joesax wrote:I nominate this one by Citizen K, on the topic of "Letting Go".
http://www.forumosa.com/taiwan/viewtopi ... 060#573060
Here is my opinion on the matter: I respect people who love to help people, act as mentors to their students, and create strong learning environments at their schools. However, I don't think foreigners doing this type of work at buxibans or even at schools here in Taiwan should be labelling themselves teachers -- they are not. They are entertainers. I don't teach anymore at all, but when I taught uni here or privates, I was under no illusions. I was a Zoo animal (albeit a smart one such a dolphin) that was being used by low-IQ zookeepers with their regional degrees (school admin) or by mindless ants (the great masses in Taiwan with their cultural relativism and love of rote learning) for their own benefit. Why allow myself to be used? Entertainment and the love of conflict.
Certification: My son or daughter may love adding and subtracting numbers. Are they accountants? No. They may have an aptitude in the aforementioned area, but they have to go through many years of rigorous training and pass tests by regulating bodies. A person may love helping sick people and may not be smart enough to be a doctor or a nurse. Can this person go into a hospital and start bathing people right away or change their shit-stained diapers? No. They have to go through a few years of traning to be a nurse's assistant. The simple fact is this -- most specialized professions require people to get the necessary paperwork and certification before being able to work within that field. Having a general degree does not make one a teacher. To imply as much, insults the many teachers and educators that have received certification and contributed to their respective fields through the proper and legitimate channels.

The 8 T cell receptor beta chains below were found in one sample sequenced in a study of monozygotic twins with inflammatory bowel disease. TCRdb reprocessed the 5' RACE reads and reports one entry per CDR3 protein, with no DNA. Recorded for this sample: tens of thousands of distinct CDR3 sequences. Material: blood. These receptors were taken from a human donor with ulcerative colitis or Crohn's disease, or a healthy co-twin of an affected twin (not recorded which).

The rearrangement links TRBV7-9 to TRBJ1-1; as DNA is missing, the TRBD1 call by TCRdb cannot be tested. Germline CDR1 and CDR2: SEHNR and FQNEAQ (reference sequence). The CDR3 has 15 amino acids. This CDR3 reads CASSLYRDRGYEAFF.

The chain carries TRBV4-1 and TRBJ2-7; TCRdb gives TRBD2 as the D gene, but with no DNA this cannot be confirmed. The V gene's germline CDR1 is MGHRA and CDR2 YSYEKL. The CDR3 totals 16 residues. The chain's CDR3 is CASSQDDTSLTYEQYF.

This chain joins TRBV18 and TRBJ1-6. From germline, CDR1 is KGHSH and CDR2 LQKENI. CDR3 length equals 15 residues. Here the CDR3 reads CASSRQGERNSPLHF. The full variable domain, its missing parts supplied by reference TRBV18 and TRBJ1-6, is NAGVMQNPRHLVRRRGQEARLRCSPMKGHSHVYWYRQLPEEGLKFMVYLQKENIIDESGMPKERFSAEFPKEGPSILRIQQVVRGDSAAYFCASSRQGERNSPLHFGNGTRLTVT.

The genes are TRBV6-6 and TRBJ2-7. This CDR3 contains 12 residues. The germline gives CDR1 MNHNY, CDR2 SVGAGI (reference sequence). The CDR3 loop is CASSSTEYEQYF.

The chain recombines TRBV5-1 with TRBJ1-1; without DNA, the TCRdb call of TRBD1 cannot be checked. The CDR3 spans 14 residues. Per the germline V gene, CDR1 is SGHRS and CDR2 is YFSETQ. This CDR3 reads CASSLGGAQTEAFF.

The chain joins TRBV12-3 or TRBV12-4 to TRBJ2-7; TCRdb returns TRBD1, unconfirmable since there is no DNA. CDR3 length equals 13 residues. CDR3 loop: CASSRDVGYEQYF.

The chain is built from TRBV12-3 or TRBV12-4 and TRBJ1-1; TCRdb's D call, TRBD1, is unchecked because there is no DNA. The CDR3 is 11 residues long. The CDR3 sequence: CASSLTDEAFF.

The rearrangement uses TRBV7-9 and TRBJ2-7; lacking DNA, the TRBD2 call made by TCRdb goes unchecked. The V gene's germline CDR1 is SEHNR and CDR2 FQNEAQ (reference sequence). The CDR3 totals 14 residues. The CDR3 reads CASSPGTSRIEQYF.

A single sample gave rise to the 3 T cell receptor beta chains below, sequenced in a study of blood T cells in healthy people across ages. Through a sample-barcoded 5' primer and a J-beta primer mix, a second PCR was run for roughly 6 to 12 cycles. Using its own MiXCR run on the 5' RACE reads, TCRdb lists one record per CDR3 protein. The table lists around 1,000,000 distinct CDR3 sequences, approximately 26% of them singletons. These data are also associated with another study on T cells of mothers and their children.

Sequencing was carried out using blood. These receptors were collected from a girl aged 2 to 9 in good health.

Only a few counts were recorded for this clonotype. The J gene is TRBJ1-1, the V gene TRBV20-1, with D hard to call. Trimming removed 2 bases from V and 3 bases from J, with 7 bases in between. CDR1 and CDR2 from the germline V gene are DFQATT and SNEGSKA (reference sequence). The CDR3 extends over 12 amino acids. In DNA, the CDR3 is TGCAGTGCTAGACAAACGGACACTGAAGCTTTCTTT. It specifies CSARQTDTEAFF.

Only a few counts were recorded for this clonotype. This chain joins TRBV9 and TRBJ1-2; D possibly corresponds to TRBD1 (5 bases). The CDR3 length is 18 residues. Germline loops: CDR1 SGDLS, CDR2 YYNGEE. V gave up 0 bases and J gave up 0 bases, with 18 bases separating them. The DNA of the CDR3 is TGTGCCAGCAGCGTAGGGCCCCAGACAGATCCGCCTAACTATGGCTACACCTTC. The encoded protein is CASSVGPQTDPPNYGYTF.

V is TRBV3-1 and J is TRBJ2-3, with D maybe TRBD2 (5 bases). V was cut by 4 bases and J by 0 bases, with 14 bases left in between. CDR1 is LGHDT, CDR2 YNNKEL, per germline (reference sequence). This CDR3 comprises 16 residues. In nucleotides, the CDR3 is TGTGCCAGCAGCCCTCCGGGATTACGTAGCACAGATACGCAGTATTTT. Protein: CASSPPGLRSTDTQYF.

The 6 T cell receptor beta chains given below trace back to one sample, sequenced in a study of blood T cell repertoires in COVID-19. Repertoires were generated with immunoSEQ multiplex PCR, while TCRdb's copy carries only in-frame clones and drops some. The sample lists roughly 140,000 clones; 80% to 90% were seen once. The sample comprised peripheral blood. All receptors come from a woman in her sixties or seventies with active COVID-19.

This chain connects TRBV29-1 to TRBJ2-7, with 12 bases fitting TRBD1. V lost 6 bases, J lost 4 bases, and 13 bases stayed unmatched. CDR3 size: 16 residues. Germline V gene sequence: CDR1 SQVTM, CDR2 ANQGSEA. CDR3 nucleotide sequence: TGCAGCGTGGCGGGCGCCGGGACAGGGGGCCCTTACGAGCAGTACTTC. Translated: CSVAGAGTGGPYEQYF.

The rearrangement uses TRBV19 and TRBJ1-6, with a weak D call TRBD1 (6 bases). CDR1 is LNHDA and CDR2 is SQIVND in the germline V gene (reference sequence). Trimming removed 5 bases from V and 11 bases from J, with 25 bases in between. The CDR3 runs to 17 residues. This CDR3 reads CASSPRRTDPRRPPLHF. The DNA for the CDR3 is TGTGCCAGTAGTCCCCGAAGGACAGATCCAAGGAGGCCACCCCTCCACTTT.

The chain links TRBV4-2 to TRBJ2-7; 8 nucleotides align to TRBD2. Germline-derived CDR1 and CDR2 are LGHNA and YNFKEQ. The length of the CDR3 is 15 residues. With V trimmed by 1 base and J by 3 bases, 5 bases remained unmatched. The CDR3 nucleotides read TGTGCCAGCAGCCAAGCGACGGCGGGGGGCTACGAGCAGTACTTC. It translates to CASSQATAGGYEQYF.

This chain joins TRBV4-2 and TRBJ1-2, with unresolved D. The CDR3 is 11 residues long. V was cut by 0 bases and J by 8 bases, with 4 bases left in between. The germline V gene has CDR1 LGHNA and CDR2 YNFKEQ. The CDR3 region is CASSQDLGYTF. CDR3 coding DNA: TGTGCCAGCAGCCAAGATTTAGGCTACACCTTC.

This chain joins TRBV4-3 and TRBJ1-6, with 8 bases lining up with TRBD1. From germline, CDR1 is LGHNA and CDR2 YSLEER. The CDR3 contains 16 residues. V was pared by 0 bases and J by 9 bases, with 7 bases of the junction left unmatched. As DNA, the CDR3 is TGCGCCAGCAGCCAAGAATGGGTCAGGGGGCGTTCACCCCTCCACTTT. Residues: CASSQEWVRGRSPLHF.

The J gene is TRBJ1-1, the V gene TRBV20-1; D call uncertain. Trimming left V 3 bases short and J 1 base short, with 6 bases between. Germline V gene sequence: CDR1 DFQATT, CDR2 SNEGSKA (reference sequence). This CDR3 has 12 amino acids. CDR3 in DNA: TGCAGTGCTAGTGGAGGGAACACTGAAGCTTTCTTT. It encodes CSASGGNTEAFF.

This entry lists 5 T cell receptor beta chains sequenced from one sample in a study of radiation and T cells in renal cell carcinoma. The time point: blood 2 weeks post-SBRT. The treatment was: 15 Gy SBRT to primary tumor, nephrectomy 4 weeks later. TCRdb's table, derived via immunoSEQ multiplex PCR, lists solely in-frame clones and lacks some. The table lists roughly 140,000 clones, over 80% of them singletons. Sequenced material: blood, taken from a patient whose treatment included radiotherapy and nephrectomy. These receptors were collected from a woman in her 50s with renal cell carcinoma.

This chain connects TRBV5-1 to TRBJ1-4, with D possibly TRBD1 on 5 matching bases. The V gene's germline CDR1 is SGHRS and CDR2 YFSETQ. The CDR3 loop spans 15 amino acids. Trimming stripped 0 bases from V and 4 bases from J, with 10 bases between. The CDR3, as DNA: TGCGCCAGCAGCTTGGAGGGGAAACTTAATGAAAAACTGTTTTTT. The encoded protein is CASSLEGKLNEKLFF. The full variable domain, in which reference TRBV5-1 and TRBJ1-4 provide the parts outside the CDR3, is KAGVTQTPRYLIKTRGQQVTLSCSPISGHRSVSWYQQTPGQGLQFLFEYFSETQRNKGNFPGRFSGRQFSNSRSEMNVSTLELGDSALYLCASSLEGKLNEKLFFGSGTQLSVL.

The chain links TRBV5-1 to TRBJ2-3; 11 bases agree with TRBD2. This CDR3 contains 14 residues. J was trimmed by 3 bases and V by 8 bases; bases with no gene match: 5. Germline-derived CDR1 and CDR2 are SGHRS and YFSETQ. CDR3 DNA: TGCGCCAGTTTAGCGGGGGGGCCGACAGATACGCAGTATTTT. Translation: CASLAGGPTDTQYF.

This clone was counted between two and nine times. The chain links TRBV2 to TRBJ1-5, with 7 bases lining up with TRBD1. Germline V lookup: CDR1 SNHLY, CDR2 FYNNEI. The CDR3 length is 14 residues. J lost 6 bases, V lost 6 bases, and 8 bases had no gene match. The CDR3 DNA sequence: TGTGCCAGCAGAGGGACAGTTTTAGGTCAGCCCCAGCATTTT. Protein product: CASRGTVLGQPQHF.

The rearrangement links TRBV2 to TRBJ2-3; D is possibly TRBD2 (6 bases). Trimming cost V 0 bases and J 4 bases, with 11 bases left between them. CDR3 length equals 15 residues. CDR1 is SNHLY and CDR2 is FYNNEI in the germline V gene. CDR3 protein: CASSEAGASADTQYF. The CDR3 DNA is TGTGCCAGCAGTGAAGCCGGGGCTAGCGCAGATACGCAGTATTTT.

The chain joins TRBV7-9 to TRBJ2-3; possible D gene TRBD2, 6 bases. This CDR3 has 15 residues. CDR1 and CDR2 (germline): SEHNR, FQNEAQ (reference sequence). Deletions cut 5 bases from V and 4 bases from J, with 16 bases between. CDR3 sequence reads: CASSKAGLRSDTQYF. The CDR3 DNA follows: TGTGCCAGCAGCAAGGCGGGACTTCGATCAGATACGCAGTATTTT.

In Taiwan, do foreigners with extraordinary skills and proper educational certifications in professional areas (lawyers, computer people, engineers, teachers at international schools etc.) receive unfair treatment? Sure, but this happens everywhere in the world. I can make this statement though: outside of public service and for-profit education jobs in Taiwan, most employers here are more concerned with your skills, capabilties etc. than with your skin color. If you have a good work ethic and have valuable skills that differentiate you from your peers, you will rise quickly.
That brings us to education in Taiwan. Since governing bodies and the businesses themselves don't really want or have the capacities to "modernize" the industry or enforce rules and regulations, anyone with a certain passport and a degree can get a job in the industry. A good thing? Well, you probably thought so when you first arrived. However, the simple fact is this. Most of the people teaching in Taiwan are not teaching: they are entertaining. The educational industry here reflects this sad reality.